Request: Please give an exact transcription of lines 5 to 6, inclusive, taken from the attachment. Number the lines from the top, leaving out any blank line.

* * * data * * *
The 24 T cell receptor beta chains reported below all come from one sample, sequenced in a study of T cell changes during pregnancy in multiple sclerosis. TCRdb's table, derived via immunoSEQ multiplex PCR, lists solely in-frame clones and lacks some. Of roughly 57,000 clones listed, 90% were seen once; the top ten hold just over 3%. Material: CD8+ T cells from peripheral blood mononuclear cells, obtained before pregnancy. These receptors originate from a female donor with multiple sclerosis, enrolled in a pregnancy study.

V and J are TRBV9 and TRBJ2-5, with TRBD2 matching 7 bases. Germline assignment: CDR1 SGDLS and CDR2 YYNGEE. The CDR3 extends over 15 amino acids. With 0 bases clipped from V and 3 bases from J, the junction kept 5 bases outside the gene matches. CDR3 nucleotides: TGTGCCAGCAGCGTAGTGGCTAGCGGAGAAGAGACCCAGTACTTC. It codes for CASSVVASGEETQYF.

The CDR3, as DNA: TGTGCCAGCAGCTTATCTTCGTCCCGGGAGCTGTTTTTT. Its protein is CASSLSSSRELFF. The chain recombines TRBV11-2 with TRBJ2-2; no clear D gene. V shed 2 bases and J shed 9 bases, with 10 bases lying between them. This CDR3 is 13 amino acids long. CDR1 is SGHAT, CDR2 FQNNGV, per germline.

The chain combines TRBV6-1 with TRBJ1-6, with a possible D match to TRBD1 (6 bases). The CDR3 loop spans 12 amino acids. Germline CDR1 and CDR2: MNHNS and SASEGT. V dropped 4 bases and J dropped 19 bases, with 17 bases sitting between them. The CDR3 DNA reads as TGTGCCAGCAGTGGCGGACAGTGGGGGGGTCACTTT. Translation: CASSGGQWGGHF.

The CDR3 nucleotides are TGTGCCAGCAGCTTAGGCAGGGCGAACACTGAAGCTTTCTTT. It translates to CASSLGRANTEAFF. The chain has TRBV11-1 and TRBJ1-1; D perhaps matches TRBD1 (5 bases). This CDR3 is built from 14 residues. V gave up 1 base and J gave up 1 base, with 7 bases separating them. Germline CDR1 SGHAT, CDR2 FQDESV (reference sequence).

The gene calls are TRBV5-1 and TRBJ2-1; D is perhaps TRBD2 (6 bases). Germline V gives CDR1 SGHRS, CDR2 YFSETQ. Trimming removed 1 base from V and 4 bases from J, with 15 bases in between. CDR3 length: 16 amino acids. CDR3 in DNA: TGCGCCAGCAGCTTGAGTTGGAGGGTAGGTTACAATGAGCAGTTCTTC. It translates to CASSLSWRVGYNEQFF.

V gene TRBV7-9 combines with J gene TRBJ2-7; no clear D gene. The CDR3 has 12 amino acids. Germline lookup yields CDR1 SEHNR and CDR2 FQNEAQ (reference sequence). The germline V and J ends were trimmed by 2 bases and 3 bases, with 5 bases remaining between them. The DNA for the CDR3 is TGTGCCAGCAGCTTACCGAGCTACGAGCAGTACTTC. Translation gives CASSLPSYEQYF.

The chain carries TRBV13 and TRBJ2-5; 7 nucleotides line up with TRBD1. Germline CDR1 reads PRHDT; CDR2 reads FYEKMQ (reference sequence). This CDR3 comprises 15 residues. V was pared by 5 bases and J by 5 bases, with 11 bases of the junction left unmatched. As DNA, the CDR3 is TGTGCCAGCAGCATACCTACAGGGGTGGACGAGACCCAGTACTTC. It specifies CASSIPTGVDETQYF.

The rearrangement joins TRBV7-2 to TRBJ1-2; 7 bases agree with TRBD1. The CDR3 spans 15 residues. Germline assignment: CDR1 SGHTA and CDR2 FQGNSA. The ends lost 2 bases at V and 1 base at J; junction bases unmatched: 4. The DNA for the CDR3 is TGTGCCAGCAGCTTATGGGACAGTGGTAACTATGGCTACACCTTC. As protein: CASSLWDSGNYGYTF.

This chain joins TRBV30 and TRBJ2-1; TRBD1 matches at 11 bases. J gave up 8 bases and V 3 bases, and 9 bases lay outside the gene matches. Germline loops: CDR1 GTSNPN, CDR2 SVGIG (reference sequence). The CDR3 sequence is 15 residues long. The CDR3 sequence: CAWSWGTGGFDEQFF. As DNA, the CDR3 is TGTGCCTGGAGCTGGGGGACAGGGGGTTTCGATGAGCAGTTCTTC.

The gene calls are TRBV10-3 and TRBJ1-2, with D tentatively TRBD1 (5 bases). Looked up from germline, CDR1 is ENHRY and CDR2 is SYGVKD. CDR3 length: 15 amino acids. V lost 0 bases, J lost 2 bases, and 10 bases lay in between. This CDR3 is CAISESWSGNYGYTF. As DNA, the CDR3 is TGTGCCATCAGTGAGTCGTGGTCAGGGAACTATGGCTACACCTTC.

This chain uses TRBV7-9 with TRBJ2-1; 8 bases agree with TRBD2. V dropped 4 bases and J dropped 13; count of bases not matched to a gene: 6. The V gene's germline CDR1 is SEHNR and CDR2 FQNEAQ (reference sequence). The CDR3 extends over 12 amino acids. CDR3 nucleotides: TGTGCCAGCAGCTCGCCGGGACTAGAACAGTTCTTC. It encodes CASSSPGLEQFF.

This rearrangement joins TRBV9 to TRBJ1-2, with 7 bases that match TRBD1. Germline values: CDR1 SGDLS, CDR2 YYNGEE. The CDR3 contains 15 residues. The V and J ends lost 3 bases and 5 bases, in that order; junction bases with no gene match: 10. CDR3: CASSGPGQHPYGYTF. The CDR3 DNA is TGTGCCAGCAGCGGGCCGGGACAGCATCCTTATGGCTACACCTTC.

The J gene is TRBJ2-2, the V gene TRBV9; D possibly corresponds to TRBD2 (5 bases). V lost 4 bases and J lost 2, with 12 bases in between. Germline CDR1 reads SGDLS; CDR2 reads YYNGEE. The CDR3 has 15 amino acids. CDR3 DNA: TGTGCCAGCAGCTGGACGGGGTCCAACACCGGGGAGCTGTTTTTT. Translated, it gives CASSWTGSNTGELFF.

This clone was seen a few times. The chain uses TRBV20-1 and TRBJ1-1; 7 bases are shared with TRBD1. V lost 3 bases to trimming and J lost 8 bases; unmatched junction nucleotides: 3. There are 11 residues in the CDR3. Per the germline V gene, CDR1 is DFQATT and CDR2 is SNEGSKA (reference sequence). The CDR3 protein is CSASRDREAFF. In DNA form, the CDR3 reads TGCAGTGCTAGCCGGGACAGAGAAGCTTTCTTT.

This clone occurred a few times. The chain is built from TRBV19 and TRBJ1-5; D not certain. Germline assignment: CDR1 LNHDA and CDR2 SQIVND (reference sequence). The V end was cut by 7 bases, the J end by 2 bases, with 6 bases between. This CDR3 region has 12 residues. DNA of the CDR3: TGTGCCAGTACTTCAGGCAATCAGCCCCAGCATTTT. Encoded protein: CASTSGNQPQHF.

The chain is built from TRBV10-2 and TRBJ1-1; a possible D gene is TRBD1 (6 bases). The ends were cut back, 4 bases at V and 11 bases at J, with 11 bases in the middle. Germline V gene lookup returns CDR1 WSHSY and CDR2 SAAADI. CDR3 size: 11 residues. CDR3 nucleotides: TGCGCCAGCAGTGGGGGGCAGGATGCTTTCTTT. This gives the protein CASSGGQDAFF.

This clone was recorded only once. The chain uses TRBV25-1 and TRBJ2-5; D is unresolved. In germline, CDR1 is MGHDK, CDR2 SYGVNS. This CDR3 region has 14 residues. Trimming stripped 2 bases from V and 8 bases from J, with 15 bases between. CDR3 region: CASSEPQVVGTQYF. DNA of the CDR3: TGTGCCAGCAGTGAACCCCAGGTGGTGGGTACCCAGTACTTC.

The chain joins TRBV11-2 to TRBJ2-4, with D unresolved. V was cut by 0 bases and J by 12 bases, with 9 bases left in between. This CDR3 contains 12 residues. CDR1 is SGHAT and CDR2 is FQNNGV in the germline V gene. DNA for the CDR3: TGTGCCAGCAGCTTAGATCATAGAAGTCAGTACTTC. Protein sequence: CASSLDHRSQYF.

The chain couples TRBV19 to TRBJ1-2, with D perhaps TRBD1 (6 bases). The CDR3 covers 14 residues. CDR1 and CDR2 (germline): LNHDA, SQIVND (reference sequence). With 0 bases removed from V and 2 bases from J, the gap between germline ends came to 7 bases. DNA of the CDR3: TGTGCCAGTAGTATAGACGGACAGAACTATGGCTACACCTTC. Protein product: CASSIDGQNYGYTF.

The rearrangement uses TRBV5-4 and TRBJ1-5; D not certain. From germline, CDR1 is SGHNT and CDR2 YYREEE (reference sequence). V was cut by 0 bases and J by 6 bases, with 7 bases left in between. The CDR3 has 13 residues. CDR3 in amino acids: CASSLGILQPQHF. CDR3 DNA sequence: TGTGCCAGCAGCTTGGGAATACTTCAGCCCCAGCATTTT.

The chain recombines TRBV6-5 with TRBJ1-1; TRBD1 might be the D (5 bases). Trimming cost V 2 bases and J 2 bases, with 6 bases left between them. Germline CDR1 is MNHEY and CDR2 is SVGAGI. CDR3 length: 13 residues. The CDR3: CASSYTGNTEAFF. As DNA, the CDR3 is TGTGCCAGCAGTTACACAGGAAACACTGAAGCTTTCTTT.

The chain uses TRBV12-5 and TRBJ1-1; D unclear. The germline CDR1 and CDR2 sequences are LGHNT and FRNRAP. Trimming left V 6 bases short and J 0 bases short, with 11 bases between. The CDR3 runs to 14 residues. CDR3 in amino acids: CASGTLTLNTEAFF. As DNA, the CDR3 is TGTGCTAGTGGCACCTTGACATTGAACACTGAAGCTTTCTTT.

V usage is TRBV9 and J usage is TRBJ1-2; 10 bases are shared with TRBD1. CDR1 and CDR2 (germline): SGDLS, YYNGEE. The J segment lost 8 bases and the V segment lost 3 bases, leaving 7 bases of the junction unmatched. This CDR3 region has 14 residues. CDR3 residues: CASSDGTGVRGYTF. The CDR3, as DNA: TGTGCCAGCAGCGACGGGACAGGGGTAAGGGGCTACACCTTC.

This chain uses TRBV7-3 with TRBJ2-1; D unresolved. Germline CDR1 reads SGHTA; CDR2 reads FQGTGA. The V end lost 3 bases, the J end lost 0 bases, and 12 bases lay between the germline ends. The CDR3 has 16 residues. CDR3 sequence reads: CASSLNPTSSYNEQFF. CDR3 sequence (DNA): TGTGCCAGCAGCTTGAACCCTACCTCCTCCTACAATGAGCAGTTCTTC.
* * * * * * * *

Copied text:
The CDR3 nucleotides are TGTGCCAGCAGCTTAGGCAGGGCGAACACTGAAGCTTTCTTT. It translates to CASSLGRANTEAFF. The chain has TRBV11-1 and TRBJ1-1; D perhaps matches TRBD1 (5 bases). This CDR3 is built from 14 residues. V gave up 1 base and J gave up 1 base, with 7 bases separating them. Germline CDR1 SGHAT, CDR2 FQDESV (reference sequence).

The gene calls are TRBV5-1 and TRBJ2-1; D is perhaps TRBD2 (6 bases). Germline V gives CDR1 SGHRS, CDR2 YFSETQ. Trimming removed 1 base from V and 4 bases from J, with 15 bases in between. CDR3 length: 16 amino acids. CDR3 in DNA: TGCGCCAGCAGCTTGAGTTGGAGGGTAGGTTACAATGAGCAGTTCTTC. It translates to CASSLSWRVGYNEQFF.